Roles of macronutrients in Pierce's disease development of grapevines

Xia Xu, Jiang Lu, Mark F. French, Marc E. Engel

Abstract


Pierce's disease (PD) is the greatest threat to the production of grapes in southeastern United States. PD infected leaves show various abnormalities with symptoms similar to mineral nutrient imbalances such as deficiencies and toxicities. A study was initialed to investigate the roles of macronutrients including calcium (Ca[sup+][sup+]), potassium (K[sup+]), and magnesium (Mg[sup+][sup+]) in PD development of grapevines. Symptomatic and asymptomatic leaves were collected from naturally Xylella fastidiosa infected field-grown grapevines for the Vitis rotundifolia cultivar 'Carlos' and hybrid 'Blanc du Bois' and 'Blue Lake'. The concentration of nutrients was measured by Inductively Coupled Plasma (ICP) emission spectrometry. 'Carlos' had an average level of 1.83, 0.98, and 0.27% of Ca[sup+][sup+], K[sup+], and Mg[sup+][sup+]in leaf tissue. The hybrid 'Blanc du Bois' had an average level of 2.79, 1.16, and 0.44% of Ca[sup+][sup+], K[sup+], and Mg[sup+][sup+], respectively. High levels of Ca[sup+][sup+]and Mg[sup+][sup+]but low levels of K[sup+]were found associated with PD-infection. In addition, most of the nutrients were located in petioles rather than in leaf blades. These results indicate that leaf petioles can be a better indicator for plant nutrient analysis related to PD development in grapevines.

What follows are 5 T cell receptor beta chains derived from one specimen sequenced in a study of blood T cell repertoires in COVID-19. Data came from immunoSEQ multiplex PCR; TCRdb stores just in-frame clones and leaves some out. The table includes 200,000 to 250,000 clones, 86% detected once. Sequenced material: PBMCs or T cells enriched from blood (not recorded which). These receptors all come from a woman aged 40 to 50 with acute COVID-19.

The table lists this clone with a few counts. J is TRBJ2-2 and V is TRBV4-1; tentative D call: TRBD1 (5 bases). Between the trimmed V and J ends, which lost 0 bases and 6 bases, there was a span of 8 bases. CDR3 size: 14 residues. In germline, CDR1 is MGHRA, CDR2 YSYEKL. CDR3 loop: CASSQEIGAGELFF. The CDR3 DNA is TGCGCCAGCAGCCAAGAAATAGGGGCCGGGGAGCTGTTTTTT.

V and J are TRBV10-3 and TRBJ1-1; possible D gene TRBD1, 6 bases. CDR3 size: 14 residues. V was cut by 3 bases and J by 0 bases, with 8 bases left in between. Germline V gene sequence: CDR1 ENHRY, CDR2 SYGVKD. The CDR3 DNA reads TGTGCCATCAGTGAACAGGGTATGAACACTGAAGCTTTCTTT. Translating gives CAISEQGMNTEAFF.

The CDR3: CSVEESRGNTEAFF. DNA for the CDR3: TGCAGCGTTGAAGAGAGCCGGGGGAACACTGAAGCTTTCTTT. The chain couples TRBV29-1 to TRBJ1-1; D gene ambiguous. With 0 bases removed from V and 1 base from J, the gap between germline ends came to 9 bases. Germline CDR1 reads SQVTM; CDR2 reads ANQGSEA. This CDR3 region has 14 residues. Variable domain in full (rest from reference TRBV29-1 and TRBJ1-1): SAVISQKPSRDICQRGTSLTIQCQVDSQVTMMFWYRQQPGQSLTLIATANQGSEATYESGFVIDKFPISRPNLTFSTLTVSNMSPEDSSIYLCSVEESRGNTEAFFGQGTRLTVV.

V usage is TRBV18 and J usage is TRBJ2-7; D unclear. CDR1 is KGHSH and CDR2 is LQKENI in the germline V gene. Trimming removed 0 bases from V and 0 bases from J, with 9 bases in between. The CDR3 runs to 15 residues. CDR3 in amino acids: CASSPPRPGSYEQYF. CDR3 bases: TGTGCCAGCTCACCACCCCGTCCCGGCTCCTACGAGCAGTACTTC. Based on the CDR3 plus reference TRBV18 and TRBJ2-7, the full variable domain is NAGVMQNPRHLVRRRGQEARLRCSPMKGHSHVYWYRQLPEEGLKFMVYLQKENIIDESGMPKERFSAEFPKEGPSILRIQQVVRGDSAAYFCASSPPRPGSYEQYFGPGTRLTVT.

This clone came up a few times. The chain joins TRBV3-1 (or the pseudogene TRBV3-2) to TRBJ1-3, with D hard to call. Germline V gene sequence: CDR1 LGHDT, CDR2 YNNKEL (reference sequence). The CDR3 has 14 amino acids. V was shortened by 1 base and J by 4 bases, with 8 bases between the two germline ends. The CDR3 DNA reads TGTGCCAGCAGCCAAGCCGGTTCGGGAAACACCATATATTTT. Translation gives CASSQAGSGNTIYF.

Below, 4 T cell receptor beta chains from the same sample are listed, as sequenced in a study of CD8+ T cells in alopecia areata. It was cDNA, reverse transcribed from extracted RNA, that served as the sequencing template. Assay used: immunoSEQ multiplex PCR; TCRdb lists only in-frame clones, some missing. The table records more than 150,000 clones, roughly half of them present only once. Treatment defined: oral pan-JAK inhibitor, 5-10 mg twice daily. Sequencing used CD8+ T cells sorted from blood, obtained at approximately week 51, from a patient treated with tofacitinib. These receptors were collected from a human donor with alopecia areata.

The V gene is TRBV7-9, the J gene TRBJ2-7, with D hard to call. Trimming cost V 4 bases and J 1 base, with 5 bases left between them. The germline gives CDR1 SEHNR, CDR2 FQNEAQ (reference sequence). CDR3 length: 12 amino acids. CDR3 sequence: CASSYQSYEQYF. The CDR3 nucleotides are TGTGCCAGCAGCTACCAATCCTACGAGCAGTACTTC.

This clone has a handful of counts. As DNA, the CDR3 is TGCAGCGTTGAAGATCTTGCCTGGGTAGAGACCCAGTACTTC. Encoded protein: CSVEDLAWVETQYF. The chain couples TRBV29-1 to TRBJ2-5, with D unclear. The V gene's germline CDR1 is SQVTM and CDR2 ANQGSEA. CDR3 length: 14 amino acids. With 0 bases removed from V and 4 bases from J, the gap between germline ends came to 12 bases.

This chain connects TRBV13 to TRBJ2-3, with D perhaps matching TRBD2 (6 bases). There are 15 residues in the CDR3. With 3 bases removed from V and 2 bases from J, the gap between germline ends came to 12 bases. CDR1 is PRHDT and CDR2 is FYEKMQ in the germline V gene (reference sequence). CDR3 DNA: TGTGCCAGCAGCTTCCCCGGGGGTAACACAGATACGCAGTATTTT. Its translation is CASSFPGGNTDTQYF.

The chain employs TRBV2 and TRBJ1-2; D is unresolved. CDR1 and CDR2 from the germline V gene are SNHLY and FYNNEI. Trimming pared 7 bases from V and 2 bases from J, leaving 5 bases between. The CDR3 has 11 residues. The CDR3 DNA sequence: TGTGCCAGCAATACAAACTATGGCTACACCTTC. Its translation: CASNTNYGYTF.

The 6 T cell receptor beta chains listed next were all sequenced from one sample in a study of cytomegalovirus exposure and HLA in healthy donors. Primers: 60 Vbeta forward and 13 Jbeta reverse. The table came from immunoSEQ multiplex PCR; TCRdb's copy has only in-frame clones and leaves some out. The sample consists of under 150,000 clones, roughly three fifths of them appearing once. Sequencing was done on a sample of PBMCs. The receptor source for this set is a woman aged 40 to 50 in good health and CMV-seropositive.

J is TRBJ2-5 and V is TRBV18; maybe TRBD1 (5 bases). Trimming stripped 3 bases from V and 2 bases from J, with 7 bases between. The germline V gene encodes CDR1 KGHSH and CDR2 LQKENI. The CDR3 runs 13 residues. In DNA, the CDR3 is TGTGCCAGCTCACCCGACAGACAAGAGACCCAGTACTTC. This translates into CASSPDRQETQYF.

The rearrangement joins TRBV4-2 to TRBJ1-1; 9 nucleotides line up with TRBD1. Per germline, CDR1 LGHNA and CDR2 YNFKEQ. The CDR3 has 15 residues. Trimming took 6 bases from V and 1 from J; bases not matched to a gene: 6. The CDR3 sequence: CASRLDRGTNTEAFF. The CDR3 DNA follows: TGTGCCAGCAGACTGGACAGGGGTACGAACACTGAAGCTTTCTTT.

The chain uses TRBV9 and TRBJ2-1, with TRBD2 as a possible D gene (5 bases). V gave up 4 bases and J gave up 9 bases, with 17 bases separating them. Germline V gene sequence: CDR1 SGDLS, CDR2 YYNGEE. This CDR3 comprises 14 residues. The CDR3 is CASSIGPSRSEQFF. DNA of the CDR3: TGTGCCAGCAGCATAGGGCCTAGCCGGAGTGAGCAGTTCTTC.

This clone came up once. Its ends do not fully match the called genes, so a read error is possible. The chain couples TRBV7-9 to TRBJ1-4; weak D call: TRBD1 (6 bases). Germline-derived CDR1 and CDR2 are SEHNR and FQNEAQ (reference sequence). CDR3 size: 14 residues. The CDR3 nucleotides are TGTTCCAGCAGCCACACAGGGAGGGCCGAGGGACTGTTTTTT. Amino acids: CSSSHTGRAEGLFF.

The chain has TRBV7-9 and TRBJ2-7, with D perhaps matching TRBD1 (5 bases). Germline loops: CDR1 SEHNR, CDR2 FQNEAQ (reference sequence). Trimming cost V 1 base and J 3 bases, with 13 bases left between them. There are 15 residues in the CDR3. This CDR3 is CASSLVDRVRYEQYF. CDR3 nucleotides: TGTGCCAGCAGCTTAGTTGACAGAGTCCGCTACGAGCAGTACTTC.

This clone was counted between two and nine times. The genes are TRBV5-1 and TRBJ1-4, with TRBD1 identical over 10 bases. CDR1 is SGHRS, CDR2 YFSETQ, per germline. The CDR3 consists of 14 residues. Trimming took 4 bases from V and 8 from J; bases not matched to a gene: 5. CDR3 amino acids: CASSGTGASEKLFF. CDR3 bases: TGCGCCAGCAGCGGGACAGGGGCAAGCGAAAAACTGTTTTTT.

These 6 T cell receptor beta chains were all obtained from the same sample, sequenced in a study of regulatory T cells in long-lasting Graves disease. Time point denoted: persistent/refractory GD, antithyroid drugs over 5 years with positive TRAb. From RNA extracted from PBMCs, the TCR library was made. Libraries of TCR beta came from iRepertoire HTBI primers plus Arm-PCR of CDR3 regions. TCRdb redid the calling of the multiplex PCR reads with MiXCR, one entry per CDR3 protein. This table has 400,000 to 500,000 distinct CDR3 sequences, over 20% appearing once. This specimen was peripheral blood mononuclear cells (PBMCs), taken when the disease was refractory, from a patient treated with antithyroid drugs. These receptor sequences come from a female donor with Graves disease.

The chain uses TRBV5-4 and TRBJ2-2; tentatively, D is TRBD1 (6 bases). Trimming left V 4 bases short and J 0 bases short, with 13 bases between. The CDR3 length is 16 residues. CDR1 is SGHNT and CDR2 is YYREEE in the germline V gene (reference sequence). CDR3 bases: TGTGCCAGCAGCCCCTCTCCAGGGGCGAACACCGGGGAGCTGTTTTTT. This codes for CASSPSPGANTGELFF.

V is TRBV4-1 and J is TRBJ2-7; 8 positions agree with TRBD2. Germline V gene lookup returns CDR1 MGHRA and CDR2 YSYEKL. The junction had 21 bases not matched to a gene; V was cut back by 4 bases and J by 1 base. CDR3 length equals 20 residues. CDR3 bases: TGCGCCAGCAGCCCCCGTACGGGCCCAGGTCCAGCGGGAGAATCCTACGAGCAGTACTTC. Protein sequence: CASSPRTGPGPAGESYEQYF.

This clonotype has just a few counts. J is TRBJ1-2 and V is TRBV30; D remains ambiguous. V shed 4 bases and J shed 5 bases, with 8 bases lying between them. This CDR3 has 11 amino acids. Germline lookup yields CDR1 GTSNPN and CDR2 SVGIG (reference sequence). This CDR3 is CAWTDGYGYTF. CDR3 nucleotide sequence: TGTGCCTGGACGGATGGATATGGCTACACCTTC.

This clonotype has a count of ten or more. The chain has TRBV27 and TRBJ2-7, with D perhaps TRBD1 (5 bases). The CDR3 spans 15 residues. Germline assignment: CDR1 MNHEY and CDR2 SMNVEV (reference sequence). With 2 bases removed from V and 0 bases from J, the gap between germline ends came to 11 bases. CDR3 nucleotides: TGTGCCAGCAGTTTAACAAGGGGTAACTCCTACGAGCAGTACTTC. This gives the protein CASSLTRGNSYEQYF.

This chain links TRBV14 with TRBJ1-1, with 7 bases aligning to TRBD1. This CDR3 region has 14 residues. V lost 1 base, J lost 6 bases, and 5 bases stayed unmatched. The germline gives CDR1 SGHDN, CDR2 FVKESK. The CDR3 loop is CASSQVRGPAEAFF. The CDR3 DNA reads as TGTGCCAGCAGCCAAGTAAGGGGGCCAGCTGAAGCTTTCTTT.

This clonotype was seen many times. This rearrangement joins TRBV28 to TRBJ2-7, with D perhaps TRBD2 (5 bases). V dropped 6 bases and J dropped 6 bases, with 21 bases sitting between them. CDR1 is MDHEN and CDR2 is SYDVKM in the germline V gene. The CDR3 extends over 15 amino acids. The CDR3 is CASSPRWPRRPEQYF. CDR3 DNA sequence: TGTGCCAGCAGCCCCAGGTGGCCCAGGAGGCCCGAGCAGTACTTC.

Keywords


vitis rotundifolia; Xylella fastidiosa bacterium; grape; plant nutrient; sharpshooter; xylem

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Proc. Fla. State Hort. Soc.     ISSN 0886-7283